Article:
April 12, 2009 in Outdoors

Check out these kokanee hot spots

By The Spokesman-Review
Jesse Tinsley photo

There may not be as many large kokanee as before, but you can still bag them in Lake Coeur d’Alene.
(Full-size photo)

Kokanee waters

 Inland Northwest fisheries for kokanee (land-locked sockeye salmon) include.

Eastern Washington: Banks, Bead, Billy Clapp, Bumping, Chapman, Chelan, Cle Elum, Davis (Pend Oreille County), Deer, Deep (Sun Lakes State Park, Grant County) Horseshoe (Pend Oreille County), Keechelus, Loon, Palmer, Rimrock, Roosevelt.

North Idaho: Coeur d’Alene, Dworshak, Spirit.

Western Montana: Ashley, Little Bitterroot, Koocanusa, Mary Ronan.

Kokanee are king to many anglers, and the Inland Northwest still has a few hot spots to catch them.

Lake Coeur d’Alene should provide good fishing this year coming off an emergency early closure last fall to protect a weak year-class of spawners.

The daily catch limit is six fish, down from 25 just a few years ago.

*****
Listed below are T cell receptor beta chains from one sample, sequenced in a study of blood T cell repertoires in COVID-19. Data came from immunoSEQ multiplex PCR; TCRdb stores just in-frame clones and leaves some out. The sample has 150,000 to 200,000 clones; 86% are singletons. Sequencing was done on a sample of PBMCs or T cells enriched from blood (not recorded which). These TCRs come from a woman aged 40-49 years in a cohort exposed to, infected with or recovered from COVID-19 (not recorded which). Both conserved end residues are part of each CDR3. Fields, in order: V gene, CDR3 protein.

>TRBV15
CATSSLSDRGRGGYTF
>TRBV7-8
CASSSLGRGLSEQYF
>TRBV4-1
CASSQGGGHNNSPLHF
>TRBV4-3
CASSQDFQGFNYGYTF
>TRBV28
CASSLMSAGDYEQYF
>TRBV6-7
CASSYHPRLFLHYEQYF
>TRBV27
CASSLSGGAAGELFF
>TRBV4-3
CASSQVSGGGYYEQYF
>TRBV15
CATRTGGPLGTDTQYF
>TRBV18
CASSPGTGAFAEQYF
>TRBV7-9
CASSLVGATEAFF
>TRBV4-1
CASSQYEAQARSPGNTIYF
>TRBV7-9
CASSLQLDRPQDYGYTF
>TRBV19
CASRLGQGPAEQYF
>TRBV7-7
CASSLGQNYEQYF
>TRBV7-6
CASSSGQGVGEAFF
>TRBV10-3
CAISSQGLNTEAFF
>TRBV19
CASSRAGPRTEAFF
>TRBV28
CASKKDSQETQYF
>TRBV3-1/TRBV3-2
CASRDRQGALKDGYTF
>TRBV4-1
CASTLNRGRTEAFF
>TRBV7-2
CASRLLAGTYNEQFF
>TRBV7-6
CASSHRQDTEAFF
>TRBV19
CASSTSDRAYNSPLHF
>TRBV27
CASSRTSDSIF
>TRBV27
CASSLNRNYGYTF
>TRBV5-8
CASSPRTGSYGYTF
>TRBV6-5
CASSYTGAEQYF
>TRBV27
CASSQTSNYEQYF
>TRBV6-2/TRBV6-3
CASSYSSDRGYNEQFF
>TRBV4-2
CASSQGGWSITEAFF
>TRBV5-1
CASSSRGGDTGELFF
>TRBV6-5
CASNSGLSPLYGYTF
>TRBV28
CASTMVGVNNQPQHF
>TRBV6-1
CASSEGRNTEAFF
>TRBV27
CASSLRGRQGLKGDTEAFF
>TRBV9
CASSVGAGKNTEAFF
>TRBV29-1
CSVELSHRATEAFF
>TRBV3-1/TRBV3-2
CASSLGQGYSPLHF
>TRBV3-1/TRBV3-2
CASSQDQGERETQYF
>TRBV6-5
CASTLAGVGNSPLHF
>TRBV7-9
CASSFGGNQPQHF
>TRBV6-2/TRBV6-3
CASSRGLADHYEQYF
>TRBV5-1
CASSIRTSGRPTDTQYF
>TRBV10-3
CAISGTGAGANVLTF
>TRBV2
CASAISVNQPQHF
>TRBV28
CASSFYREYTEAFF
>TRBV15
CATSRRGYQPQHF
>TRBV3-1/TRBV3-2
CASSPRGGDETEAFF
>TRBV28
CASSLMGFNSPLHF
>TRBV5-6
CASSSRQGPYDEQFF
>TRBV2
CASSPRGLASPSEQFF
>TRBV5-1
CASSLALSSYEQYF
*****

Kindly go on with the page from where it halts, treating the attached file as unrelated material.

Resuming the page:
“The fish won’t be quite as big as they’ve been the past few years, but that’s a good sign,” said Jim Fredericks, Idaho Fish and Game Department regional fisheries manager. “The fact that they’re down to 10-11 inches indicates the numbers of fish are coming up again.”

The fishing begins at the south end of the lake in spring and spreads as the fish move northward.

Spirit Lake is another North Idaho kokanee favorite.

“Ice fishing on Spirit was very successful and there’s plenty of kokanee left for spring and summer fishing,” Fredericks said. “There’s a good number of fish in the 9-10 inch range, and that allows us to keep a liberal limit of 15.”

Loon Lake north of Spokane has had several years of particularly excellent kokanee fishing with fish in the 12-inch range. The state no longer stocks kokanee in the lake, leaving the fishery to natural reproduction.

Loon Lake anglers have become particularly fond of night fishing in midsummer, when they anchor in about 30 feet of water over a school of fish and jig by lantern light.

Lake Roosevelt is a big body of water for a small population of kokanee, but anglers this spring have had sprees in which they were hooking whopper silvers.

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